OTOH, it's going into a Baja'd Beetle. So if I need to move the axle centerline up and/or to the rear or modify the sheet metal, then 'oh, well'. If the unit won't drop between the rails, it might rotate up in the front. I had thought the diff was centered and the motor hung off to the right, but it looks roughly symmetrical.

Insofar as the manuals, I'm curious about whether it's solid or rubber mounted in the chassis and best practises for crimping cable ends or whatever Toyota knows about working safely with those voltage levels. The biggest bite I ever took was 800v, but that was from a TV set, not a power plant.
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Old 08-31-2014, 03:24 PM   #20 (permalink)
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Alrighty then - more guts, more glory!

Here is the gearbox side of the system; this is where I figured some improvement could be added.

Here is the gearbox side of the center (stator, etc) section. Not really much to see here, except note that there are pockets for bearings on every shaft, and that there is very little extra room.

Also, there is a potential for an oil fill or cooling oil port directly above the output shaft. You can see the plug bolt in the "top" view next to the breither port (above the power connector in this view) The next views that show the other side of the gearbox will show the oil flow better.


Here is a shot of the gearbox side of the MGR, with the geartrain loosely fit in. In this shot the "oil pump" made by the differential's main gear and the gearbox is visible. Oil is deposited into the containers above the geartrain. While this system is very reliable, there are two problems. 1) You cannot run this motor for any extended time in reverse. It will not get any oil. 2) Oil is used for both lubrication and distributing the heat load. The case and the fins on the case are the only method for getting rid of heat. While this might work ok for standard gearboxes, in this case there is a significant additional load - the motor! To ensure the system reliability, Toyota built into the control a thermal limit measured by sensors in the stator. By doing a better job of cooling the oil, it will be possible to cool the stator more effectively, and thus push the motor harder.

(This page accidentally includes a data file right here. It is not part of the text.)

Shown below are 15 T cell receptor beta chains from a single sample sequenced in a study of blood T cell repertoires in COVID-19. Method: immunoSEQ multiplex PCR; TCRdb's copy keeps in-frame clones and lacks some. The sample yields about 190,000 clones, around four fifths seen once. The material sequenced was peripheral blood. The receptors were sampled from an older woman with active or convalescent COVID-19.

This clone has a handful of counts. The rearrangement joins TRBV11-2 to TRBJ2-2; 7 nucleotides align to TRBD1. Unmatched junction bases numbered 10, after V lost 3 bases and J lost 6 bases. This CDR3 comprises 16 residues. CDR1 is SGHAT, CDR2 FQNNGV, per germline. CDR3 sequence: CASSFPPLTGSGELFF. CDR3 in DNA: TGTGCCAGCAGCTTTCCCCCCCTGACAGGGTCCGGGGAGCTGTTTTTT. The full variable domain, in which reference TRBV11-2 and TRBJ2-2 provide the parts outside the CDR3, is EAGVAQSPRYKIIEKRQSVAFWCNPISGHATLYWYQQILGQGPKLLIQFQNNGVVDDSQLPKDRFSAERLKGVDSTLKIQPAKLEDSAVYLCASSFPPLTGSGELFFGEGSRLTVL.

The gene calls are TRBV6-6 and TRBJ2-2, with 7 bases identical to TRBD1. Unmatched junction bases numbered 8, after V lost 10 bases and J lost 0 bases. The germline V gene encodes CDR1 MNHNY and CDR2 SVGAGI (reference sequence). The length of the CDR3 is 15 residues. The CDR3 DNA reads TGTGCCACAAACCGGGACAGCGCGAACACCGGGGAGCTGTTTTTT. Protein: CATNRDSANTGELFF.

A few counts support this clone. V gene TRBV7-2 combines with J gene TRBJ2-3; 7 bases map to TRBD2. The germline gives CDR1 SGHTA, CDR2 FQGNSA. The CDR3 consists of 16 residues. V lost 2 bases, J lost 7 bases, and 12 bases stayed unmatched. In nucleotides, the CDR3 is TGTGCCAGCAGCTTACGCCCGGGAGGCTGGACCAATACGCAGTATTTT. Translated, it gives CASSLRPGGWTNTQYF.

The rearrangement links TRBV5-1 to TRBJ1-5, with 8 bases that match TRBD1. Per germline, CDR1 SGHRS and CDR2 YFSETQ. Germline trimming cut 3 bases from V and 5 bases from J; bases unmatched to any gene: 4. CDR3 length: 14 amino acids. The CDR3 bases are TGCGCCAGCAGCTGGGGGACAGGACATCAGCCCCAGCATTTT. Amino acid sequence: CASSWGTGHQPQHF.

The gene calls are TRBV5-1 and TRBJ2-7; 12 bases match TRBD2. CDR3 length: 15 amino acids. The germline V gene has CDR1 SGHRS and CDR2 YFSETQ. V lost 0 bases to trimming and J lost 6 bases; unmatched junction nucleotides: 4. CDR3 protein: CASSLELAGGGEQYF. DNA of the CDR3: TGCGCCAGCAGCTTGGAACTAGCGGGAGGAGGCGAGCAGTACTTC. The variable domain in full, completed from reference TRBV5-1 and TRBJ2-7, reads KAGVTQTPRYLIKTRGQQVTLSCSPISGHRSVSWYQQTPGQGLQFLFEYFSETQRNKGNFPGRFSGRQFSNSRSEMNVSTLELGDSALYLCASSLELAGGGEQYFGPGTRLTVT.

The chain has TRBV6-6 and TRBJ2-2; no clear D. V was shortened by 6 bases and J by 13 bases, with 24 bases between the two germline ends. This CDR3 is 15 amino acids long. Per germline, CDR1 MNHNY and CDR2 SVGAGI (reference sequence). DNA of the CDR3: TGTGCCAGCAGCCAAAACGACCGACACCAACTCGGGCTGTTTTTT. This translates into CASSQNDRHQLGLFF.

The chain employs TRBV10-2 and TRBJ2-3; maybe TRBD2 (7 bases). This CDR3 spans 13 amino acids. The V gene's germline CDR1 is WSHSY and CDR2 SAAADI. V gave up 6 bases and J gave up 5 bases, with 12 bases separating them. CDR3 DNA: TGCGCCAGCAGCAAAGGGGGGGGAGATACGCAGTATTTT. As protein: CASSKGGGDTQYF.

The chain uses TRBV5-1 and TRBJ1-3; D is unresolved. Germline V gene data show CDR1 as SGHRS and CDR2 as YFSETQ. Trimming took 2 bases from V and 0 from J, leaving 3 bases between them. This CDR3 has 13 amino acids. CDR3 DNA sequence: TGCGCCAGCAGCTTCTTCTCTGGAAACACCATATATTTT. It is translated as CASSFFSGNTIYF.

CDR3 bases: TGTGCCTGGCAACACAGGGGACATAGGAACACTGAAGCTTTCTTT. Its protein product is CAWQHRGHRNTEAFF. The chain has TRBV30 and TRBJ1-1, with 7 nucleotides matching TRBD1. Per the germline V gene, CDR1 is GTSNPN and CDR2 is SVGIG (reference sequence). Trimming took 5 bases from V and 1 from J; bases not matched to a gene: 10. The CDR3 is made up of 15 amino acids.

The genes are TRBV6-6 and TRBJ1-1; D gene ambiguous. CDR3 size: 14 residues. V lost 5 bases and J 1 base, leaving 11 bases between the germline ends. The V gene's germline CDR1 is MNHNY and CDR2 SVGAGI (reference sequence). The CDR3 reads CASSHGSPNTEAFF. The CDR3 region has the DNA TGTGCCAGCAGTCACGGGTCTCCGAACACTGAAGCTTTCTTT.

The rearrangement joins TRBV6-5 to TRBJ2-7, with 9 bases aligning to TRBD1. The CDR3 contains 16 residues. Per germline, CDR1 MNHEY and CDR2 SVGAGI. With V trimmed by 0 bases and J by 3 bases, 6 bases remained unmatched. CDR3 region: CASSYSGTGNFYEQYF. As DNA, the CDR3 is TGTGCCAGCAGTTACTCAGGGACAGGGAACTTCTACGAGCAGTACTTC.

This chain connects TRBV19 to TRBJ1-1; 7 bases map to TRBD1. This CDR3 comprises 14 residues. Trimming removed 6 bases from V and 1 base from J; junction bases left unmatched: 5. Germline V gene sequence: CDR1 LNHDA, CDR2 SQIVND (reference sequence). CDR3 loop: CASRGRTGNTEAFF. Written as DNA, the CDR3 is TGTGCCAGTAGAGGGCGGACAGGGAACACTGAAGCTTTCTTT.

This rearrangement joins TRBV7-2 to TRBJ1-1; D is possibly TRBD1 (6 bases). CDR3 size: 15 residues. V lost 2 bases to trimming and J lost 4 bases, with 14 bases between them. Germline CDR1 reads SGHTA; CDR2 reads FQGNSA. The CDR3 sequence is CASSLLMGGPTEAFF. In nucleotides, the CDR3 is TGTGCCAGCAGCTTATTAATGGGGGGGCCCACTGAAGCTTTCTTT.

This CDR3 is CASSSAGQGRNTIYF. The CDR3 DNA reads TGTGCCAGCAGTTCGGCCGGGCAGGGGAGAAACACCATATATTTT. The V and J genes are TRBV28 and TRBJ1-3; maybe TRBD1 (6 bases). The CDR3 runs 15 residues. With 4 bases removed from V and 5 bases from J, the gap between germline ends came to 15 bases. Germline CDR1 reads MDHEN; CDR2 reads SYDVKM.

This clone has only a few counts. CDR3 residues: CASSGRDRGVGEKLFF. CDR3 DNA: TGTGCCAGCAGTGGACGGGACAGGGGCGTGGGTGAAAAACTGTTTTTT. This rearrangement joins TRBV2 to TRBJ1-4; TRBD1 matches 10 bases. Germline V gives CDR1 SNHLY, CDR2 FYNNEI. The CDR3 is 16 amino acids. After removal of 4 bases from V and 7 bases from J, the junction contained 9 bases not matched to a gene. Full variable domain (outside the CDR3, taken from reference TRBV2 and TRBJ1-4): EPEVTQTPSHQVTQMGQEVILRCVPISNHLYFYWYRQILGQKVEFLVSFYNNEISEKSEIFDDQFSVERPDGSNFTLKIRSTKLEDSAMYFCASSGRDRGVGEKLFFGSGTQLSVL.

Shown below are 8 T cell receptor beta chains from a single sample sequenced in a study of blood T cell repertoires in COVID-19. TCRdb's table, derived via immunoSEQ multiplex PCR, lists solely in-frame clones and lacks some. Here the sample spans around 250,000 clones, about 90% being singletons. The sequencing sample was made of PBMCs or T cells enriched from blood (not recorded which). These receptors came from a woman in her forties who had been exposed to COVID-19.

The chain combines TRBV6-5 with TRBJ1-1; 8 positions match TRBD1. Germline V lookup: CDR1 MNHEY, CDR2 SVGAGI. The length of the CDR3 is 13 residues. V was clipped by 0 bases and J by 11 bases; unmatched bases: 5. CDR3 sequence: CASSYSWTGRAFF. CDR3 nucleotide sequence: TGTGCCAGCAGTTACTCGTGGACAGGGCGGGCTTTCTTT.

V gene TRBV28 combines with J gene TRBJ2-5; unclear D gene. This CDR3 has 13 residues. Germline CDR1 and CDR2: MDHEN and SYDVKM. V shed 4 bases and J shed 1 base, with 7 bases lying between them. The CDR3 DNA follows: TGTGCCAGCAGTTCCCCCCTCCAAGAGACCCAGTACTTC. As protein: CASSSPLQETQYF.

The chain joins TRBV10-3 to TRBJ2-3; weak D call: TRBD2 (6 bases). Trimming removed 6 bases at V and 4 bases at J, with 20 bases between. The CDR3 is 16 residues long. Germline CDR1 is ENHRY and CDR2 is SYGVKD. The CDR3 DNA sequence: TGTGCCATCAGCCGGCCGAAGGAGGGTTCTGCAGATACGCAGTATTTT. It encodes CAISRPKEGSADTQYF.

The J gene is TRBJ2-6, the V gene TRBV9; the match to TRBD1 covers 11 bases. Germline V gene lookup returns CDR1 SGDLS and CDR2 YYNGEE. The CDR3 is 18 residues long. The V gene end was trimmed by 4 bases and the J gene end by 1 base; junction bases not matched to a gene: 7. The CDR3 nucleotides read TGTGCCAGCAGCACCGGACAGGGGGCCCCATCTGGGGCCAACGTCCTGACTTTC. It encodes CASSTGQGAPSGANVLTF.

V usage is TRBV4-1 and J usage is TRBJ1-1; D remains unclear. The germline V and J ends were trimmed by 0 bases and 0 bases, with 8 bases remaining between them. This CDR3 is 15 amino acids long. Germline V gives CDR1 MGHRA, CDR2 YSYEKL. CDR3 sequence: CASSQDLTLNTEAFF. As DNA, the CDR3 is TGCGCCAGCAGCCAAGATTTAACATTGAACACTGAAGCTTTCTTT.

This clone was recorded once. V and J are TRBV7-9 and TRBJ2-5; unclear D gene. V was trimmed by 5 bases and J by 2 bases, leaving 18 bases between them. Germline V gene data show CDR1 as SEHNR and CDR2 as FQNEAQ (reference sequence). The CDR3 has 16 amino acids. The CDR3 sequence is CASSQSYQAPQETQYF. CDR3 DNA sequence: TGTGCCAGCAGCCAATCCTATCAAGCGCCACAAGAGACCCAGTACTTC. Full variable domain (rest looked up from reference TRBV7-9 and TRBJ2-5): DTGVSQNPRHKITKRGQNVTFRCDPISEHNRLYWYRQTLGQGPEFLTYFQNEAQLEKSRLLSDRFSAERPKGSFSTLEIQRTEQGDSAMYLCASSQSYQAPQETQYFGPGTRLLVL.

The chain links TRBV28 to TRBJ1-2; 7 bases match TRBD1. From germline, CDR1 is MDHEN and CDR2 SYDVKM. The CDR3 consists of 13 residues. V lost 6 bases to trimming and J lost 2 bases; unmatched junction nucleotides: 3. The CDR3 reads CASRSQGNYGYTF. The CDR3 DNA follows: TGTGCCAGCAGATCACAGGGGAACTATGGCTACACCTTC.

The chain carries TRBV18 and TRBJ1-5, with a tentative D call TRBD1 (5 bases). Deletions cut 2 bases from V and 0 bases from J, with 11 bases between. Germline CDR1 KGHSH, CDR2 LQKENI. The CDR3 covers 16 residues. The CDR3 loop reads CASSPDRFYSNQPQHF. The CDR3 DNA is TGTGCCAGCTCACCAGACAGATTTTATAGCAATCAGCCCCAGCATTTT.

The gear on the right is the output of the motor, with a splined connection to the rotor. Both the motor rotor and this shaft each have a set of ball bearings on the shaft ends. I think it is made this way so balancing the rotor for 10,500rpm is easier.


This is the gearbox side without the gears in place. Note the oil passages and specifically the one for the motor. There is a special passage made to deliver oil through the center of the hollow shaft.


The outside of that part. The bearing pockets and oil passages are all easily visible. They didn't spare a bit of metal in making this part! Also note that there is an oil port right where oil is put into the motor's hollow shaft. It may help to add cooled oil directly here.


The gearset. Freebeard's suggestions for polishing and hardening the gears would be a good help. Also, My EVIL plan is to use one of these motors for every wheel. I will need to lock the differentials to do this. Does anyone have ideas for a company that makes custom spools or something like that?

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highlander hybrid, lexus rx400h, mgr, q211